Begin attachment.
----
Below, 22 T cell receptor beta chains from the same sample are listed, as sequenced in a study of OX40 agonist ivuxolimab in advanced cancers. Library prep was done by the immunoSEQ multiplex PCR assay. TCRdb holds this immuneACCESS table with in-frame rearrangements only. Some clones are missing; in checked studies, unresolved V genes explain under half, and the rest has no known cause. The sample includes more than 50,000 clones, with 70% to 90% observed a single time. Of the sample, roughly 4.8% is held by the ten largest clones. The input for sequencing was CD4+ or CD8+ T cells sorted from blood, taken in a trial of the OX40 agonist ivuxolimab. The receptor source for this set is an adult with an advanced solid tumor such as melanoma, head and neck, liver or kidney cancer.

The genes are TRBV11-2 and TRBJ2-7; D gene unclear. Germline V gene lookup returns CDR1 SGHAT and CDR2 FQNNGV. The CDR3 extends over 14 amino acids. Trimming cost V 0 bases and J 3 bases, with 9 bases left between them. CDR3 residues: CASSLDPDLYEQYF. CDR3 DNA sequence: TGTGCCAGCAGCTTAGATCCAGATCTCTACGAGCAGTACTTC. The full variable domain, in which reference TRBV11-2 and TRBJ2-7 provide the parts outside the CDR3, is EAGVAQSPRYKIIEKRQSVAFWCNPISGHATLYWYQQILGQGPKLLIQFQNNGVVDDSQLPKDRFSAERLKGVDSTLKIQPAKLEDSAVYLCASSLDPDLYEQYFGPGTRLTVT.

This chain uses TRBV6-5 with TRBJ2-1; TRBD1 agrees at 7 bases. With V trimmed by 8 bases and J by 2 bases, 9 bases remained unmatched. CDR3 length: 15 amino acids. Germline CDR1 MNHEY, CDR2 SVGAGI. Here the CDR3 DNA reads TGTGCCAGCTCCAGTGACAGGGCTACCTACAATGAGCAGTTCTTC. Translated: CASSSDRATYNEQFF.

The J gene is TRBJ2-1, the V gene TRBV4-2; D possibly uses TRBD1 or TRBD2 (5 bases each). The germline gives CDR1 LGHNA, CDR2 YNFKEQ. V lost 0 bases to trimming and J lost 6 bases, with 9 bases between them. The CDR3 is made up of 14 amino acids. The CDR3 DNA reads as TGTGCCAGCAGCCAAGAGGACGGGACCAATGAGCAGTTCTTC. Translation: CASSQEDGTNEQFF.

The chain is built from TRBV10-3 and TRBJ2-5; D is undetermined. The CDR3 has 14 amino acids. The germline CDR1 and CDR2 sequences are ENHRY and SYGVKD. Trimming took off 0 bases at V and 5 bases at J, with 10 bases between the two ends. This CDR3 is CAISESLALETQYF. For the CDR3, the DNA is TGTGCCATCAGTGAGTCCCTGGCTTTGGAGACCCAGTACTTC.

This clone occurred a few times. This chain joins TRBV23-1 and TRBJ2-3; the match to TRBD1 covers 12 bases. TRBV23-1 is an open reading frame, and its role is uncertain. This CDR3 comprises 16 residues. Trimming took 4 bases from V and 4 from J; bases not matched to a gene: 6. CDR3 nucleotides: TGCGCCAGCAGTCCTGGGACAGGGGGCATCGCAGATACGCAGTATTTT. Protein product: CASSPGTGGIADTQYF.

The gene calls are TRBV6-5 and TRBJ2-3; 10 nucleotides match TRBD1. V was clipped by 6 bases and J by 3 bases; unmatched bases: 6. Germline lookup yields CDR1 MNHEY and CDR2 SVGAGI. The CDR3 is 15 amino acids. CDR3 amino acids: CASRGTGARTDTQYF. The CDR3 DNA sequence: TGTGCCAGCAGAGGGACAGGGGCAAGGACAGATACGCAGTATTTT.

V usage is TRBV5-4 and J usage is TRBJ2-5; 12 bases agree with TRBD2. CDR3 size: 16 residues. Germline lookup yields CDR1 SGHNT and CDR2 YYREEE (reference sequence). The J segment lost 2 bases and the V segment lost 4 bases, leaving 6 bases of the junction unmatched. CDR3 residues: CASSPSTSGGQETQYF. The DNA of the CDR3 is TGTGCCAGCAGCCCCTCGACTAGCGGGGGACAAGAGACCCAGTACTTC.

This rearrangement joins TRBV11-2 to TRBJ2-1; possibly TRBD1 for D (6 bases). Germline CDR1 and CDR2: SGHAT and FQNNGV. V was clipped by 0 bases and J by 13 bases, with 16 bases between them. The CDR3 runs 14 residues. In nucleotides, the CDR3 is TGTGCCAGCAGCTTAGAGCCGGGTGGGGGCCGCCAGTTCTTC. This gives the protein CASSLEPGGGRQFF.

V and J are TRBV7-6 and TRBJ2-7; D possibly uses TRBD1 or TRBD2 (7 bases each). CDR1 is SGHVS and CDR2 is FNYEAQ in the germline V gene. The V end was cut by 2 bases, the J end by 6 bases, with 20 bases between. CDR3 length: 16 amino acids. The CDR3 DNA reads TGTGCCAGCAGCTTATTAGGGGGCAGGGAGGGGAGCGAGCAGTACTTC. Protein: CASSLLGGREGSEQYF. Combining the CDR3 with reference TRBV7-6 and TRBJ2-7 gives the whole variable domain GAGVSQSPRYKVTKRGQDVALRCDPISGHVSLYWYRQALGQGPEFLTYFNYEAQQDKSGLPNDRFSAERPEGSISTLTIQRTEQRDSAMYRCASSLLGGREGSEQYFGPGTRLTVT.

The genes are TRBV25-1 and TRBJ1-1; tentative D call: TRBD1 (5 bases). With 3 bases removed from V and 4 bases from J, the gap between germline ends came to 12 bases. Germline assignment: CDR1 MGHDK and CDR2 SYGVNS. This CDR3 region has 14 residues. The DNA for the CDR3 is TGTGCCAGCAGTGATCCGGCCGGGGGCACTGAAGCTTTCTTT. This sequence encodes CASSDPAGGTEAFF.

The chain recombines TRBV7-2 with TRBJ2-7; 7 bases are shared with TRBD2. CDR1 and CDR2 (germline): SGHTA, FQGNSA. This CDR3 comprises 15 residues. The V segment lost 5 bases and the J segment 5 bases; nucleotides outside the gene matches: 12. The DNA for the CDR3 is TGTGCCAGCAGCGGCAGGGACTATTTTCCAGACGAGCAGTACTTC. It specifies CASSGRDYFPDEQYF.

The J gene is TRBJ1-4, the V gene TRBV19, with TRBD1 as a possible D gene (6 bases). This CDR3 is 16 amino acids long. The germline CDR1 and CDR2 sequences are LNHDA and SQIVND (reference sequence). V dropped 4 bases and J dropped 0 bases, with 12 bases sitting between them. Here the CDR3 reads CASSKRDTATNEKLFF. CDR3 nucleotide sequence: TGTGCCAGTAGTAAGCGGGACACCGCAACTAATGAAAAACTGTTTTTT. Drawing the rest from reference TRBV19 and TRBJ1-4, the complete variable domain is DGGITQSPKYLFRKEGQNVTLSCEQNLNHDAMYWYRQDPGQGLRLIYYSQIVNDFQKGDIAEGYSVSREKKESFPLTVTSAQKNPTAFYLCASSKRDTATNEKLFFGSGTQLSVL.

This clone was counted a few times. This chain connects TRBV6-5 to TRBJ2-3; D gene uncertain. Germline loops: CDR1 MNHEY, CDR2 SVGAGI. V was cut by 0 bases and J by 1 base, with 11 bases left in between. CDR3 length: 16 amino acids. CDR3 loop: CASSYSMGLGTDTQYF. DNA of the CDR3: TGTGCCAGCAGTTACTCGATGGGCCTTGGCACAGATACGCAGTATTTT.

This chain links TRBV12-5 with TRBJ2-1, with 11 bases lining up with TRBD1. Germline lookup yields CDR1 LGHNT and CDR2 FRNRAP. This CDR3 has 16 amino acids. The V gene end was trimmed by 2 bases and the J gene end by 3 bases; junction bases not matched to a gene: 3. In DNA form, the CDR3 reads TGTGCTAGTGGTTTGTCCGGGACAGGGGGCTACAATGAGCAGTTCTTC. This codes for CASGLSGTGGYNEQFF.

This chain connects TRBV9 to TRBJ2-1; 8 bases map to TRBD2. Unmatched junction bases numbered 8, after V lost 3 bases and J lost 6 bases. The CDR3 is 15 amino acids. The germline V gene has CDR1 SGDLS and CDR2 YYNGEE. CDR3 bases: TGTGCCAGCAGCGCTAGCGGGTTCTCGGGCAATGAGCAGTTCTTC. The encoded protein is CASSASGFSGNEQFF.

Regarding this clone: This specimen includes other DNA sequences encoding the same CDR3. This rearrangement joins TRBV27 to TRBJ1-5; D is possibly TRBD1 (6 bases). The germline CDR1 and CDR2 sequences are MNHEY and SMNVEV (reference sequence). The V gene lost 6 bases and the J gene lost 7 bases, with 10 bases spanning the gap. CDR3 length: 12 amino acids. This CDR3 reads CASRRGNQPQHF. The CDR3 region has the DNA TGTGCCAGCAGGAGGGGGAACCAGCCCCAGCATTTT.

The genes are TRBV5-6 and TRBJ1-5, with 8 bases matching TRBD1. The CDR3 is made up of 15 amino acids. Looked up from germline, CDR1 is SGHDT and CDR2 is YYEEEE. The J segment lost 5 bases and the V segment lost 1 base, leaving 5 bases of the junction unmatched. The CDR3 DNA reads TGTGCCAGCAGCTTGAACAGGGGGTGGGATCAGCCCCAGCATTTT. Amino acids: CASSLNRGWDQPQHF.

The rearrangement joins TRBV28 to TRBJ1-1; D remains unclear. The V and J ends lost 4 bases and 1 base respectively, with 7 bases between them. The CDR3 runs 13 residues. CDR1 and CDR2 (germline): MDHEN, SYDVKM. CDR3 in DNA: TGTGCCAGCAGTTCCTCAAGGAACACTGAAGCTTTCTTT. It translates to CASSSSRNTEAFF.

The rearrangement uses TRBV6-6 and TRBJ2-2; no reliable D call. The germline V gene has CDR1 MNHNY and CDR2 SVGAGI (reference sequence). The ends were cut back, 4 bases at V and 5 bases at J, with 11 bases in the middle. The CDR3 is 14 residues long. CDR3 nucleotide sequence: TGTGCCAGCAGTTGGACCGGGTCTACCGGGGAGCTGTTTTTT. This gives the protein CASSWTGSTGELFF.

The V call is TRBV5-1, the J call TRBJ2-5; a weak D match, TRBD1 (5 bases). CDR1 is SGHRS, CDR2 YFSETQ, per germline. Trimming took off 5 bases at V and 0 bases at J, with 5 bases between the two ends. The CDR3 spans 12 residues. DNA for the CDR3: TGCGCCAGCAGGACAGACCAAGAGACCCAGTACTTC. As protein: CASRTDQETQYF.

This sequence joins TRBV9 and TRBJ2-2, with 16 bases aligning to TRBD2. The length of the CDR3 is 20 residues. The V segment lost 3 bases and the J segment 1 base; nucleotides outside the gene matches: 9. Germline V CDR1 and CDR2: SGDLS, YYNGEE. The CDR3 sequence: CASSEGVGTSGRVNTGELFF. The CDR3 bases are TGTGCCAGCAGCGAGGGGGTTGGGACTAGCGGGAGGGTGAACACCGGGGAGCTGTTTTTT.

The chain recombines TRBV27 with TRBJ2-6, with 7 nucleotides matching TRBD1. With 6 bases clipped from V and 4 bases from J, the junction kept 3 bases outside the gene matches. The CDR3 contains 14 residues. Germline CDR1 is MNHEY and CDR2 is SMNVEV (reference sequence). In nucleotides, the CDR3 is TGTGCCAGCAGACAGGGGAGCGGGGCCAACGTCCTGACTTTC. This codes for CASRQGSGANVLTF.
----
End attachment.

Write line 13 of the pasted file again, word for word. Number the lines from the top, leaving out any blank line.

The J gene is TRBJ1-4, the V gene TRBV19, with TRBD1 as a possible D gene (6 bases). This CDR3 is 16 amino acids long. The germline CDR1 and CDR2 sequences are LNHDA and SQIVND (reference sequence). V dropped 4 bases and J dropped 0 bases, with 12 bases sitting between them. Here the CDR3 reads CASSKRDTATNEKLFF. CDR3 nucleotide sequence: TGTGCCAGTAGTAAGCGGGACACCGCAACTAATGAAAAACTGTTTTTT. Drawing the rest from reference TRBV19 and TRBJ1-4, the complete variable domain is DGGITQSPKYLFRKEGQNVTLSCEQNLNHDAMYWYRQDPGQGLRLIYYSQIVNDFQKGDIAEGYSVSREKKESFPLTVTSAQKNPTAFYLCASSKRDTATNEKLFFGSGTQLSVL.